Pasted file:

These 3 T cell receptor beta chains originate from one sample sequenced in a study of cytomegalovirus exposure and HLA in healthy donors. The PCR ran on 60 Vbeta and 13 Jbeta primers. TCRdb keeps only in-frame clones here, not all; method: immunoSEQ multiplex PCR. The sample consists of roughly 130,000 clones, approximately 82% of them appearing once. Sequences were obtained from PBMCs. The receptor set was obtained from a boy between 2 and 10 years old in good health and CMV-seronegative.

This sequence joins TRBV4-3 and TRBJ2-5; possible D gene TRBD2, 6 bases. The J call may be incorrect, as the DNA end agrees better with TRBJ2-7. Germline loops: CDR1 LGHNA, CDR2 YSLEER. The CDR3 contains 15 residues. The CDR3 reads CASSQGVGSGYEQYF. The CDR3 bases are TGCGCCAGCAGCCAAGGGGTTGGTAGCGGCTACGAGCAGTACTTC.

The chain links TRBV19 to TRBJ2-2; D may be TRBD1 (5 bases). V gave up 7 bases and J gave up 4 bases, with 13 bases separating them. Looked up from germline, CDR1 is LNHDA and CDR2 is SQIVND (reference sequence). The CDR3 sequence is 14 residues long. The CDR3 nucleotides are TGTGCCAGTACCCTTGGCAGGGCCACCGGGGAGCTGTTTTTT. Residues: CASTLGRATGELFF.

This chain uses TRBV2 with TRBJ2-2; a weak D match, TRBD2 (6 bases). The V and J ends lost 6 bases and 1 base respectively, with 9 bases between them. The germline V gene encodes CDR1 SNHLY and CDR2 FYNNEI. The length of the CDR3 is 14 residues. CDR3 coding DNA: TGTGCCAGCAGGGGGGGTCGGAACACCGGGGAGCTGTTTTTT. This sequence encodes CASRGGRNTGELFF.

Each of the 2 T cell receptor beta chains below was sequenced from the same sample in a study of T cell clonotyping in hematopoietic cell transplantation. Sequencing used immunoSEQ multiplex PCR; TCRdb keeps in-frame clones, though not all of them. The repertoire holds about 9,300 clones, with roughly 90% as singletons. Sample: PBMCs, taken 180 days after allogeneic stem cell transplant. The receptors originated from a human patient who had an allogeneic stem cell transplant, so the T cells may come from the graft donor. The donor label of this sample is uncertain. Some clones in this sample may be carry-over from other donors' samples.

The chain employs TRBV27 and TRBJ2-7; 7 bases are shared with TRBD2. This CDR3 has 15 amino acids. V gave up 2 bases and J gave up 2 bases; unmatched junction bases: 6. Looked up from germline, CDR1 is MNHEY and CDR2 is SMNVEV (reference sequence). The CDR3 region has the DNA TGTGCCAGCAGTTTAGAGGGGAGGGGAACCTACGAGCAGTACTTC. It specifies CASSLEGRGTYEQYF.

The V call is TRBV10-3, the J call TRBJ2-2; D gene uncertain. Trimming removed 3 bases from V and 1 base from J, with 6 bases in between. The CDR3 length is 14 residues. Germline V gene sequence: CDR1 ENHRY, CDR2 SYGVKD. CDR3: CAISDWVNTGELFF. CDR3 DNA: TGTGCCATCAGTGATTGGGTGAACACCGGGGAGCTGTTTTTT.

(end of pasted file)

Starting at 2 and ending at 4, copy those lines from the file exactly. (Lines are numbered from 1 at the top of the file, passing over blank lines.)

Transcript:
This sequence joins TRBV4-3 and TRBJ2-5; possible D gene TRBD2, 6 bases. The J call may be incorrect, as the DNA end agrees better with TRBJ2-7. Germline loops: CDR1 LGHNA, CDR2 YSLEER. The CDR3 contains 15 residues. The CDR3 reads CASSQGVGSGYEQYF. The CDR3 bases are TGCGCCAGCAGCCAAGGGGTTGGTAGCGGCTACGAGCAGTACTTC.

The chain links TRBV19 to TRBJ2-2; D may be TRBD1 (5 bases). V gave up 7 bases and J gave up 4 bases, with 13 bases separating them. Looked up from germline, CDR1 is LNHDA and CDR2 is SQIVND (reference sequence). The CDR3 sequence is 14 residues long. The CDR3 nucleotides are TGTGCCAGTACCCTTGGCAGGGCCACCGGGGAGCTGTTTTTT. Residues: CASTLGRATGELFF.

This chain uses TRBV2 with TRBJ2-2; a weak D match, TRBD2 (6 bases). The V and J ends lost 6 bases and 1 base respectively, with 9 bases between them. The germline V gene encodes CDR1 SNHLY and CDR2 FYNNEI. The length of the CDR3 is 14 residues. CDR3 coding DNA: TGTGCCAGCAGGGGGGGTCGGAACACCGGGGAGCTGTTTTTT. This sequence encodes CASRGGRNTGELFF.